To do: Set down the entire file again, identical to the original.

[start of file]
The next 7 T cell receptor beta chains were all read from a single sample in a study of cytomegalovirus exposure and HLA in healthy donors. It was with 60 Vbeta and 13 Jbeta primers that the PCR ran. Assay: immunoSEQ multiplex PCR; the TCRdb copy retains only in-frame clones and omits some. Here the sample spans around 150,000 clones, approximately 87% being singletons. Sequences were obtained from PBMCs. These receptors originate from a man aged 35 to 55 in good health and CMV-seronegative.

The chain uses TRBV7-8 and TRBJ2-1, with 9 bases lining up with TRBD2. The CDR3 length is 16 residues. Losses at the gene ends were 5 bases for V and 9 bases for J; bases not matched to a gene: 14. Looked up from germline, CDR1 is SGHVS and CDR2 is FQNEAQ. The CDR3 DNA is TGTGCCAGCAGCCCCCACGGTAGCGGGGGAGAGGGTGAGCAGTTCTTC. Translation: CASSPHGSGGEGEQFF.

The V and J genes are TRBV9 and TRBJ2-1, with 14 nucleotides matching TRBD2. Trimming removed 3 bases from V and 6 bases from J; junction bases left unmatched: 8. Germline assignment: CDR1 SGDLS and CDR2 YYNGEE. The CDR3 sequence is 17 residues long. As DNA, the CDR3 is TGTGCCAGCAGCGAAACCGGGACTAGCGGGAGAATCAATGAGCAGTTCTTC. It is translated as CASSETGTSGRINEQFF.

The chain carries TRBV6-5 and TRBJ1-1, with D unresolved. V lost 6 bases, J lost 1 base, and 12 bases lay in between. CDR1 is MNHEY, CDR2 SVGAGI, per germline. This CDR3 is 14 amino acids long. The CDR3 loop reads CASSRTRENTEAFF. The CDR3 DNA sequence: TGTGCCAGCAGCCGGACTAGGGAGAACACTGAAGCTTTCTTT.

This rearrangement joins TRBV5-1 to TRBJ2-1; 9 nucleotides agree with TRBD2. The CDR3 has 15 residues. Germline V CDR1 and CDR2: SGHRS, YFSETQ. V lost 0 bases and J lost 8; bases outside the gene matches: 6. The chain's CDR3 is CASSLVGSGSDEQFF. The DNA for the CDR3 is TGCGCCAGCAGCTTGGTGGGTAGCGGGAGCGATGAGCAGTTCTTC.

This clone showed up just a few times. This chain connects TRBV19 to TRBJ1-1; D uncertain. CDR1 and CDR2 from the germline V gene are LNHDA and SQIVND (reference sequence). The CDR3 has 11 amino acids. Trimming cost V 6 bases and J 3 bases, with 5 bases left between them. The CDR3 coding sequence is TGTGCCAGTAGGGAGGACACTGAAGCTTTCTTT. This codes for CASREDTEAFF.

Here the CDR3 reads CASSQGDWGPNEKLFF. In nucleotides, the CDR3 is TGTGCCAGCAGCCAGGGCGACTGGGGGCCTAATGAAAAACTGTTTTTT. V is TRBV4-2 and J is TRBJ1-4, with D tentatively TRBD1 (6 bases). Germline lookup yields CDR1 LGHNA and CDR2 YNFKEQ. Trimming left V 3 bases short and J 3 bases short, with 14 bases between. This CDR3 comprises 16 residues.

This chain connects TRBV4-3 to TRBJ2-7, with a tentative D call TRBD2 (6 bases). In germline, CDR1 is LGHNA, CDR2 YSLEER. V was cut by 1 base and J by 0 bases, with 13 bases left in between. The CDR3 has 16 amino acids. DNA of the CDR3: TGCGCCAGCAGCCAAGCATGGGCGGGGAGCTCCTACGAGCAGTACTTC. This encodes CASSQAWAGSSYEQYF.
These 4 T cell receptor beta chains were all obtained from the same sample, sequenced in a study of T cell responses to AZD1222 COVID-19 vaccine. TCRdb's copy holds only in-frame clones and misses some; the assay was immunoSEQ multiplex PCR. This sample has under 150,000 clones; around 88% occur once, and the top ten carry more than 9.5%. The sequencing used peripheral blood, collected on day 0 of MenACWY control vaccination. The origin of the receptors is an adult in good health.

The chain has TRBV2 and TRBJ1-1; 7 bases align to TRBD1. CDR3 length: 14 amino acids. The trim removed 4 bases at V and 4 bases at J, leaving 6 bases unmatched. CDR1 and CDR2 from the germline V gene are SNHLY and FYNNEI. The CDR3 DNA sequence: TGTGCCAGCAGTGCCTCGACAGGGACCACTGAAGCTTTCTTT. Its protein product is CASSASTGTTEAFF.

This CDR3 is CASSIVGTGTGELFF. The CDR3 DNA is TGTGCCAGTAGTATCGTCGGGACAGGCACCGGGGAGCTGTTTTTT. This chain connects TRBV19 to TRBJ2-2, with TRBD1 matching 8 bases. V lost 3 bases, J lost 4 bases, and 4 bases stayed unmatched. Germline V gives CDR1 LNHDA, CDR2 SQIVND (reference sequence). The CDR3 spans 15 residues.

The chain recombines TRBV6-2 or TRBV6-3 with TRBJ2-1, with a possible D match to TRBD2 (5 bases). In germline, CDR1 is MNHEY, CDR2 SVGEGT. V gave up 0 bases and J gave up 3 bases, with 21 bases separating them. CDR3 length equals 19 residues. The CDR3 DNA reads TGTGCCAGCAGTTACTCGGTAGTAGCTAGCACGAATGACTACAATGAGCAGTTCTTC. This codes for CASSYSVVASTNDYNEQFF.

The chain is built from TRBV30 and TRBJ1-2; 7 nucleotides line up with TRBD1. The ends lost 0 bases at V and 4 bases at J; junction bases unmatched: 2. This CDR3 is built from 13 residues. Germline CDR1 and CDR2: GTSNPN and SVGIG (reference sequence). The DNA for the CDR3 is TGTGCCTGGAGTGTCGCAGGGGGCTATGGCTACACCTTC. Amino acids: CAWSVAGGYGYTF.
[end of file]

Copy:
The next 7 T cell receptor beta chains were all read from a single sample in a study of cytomegalovirus exposure and HLA in healthy donors. It was with 60 Vbeta and 13 Jbeta primers that the PCR ran. Assay: immunoSEQ multiplex PCR; the TCRdb copy retains only in-frame clones and omits some. Here the sample spans around 150,000 clones, approximately 87% being singletons. Sequences were obtained from PBMCs. These receptors originate from a man aged 35 to 55 in good health and CMV-seronegative.

The chain uses TRBV7-8 and TRBJ2-1, with 9 bases lining up with TRBD2. The CDR3 length is 16 residues. Losses at the gene ends were 5 bases for V and 9 bases for J; bases not matched to a gene: 14. Looked up from germline, CDR1 is SGHVS and CDR2 is FQNEAQ. The CDR3 DNA is TGTGCCAGCAGCCCCCACGGTAGCGGGGGAGAGGGTGAGCAGTTCTTC. Translation: CASSPHGSGGEGEQFF.

The V and J genes are TRBV9 and TRBJ2-1, with 14 nucleotides matching TRBD2. Trimming removed 3 bases from V and 6 bases from J; junction bases left unmatched: 8. Germline assignment: CDR1 SGDLS and CDR2 YYNGEE. The CDR3 sequence is 17 residues long. As DNA, the CDR3 is TGTGCCAGCAGCGAAACCGGGACTAGCGGGAGAATCAATGAGCAGTTCTTC. It is translated as CASSETGTSGRINEQFF.

The chain carries TRBV6-5 and TRBJ1-1, with D unresolved. V lost 6 bases, J lost 1 base, and 12 bases lay in between. CDR1 is MNHEY, CDR2 SVGAGI, per germline. This CDR3 is 14 amino acids long. The CDR3 loop reads CASSRTRENTEAFF. The CDR3 DNA sequence: TGTGCCAGCAGCCGGACTAGGGAGAACACTGAAGCTTTCTTT.

This rearrangement joins TRBV5-1 to TRBJ2-1; 9 nucleotides agree with TRBD2. The CDR3 has 15 residues. Germline V CDR1 and CDR2: SGHRS, YFSETQ. V lost 0 bases and J lost 8; bases outside the gene matches: 6. The chain's CDR3 is CASSLVGSGSDEQFF. The DNA for the CDR3 is TGCGCCAGCAGCTTGGTGGGTAGCGGGAGCGATGAGCAGTTCTTC.

This clone showed up just a few times. This chain connects TRBV19 to TRBJ1-1; D uncertain. CDR1 and CDR2 from the germline V gene are LNHDA and SQIVND (reference sequence). The CDR3 has 11 amino acids. Trimming cost V 6 bases and J 3 bases, with 5 bases left between them. The CDR3 coding sequence is TGTGCCAGTAGGGAGGACACTGAAGCTTTCTTT. This codes for CASREDTEAFF.

Here the CDR3 reads CASSQGDWGPNEKLFF. In nucleotides, the CDR3 is TGTGCCAGCAGCCAGGGCGACTGGGGGCCTAATGAAAAACTGTTTTTT. V is TRBV4-2 and J is TRBJ1-4, with D tentatively TRBD1 (6 bases). Germline lookup yields CDR1 LGHNA and CDR2 YNFKEQ. Trimming left V 3 bases short and J 3 bases short, with 14 bases between. This CDR3 comprises 16 residues.

This chain connects TRBV4-3 to TRBJ2-7, with a tentative D call TRBD2 (6 bases). In germline, CDR1 is LGHNA, CDR2 YSLEER. V was cut by 1 base and J by 0 bases, with 13 bases left in between. The CDR3 has 16 amino acids. DNA of the CDR3: TGCGCCAGCAGCCAAGCATGGGCGGGGAGCTCCTACGAGCAGTACTTC. This encodes CASSQAWAGSSYEQYF.
These 4 T cell receptor beta chains were all obtained from the same sample, sequenced in a study of T cell responses to AZD1222 COVID-19 vaccine. TCRdb's copy holds only in-frame clones and misses some; the assay was immunoSEQ multiplex PCR. This sample has under 150,000 clones; around 88% occur once, and the top ten carry more than 9.5%. The sequencing used peripheral blood, collected on day 0 of MenACWY control vaccination. The origin of the receptors is an adult in good health.

The chain has TRBV2 and TRBJ1-1; 7 bases align to TRBD1. CDR3 length: 14 amino acids. The trim removed 4 bases at V and 4 bases at J, leaving 6 bases unmatched. CDR1 and CDR2 from the germline V gene are SNHLY and FYNNEI. The CDR3 DNA sequence: TGTGCCAGCAGTGCCTCGACAGGGACCACTGAAGCTTTCTTT. Its protein product is CASSASTGTTEAFF.

This CDR3 is CASSIVGTGTGELFF. The CDR3 DNA is TGTGCCAGTAGTATCGTCGGGACAGGCACCGGGGAGCTGTTTTTT. This chain connects TRBV19 to TRBJ2-2, with TRBD1 matching 8 bases. V lost 3 bases, J lost 4 bases, and 4 bases stayed unmatched. Germline V gives CDR1 LNHDA, CDR2 SQIVND (reference sequence). The CDR3 spans 15 residues.

The chain recombines TRBV6-2 or TRBV6-3 with TRBJ2-1, with a possible D match to TRBD2 (5 bases). In germline, CDR1 is MNHEY, CDR2 SVGEGT. V gave up 0 bases and J gave up 3 bases, with 21 bases separating them. CDR3 length equals 19 residues. The CDR3 DNA reads TGTGCCAGCAGTTACTCGGTAGTAGCTAGCACGAATGACTACAATGAGCAGTTCTTC. This codes for CASSYSVVASTNDYNEQFF.

The chain is built from TRBV30 and TRBJ1-2; 7 nucleotides line up with TRBD1. The ends lost 0 bases at V and 4 bases at J; junction bases unmatched: 2. This CDR3 is built from 13 residues. Germline CDR1 and CDR2: GTSNPN and SVGIG (reference sequence). The DNA for the CDR3 is TGTGCCTGGAGTGTCGCAGGGGGCTATGGCTACACCTTC. Amino acids: CAWSVAGGYGYTF.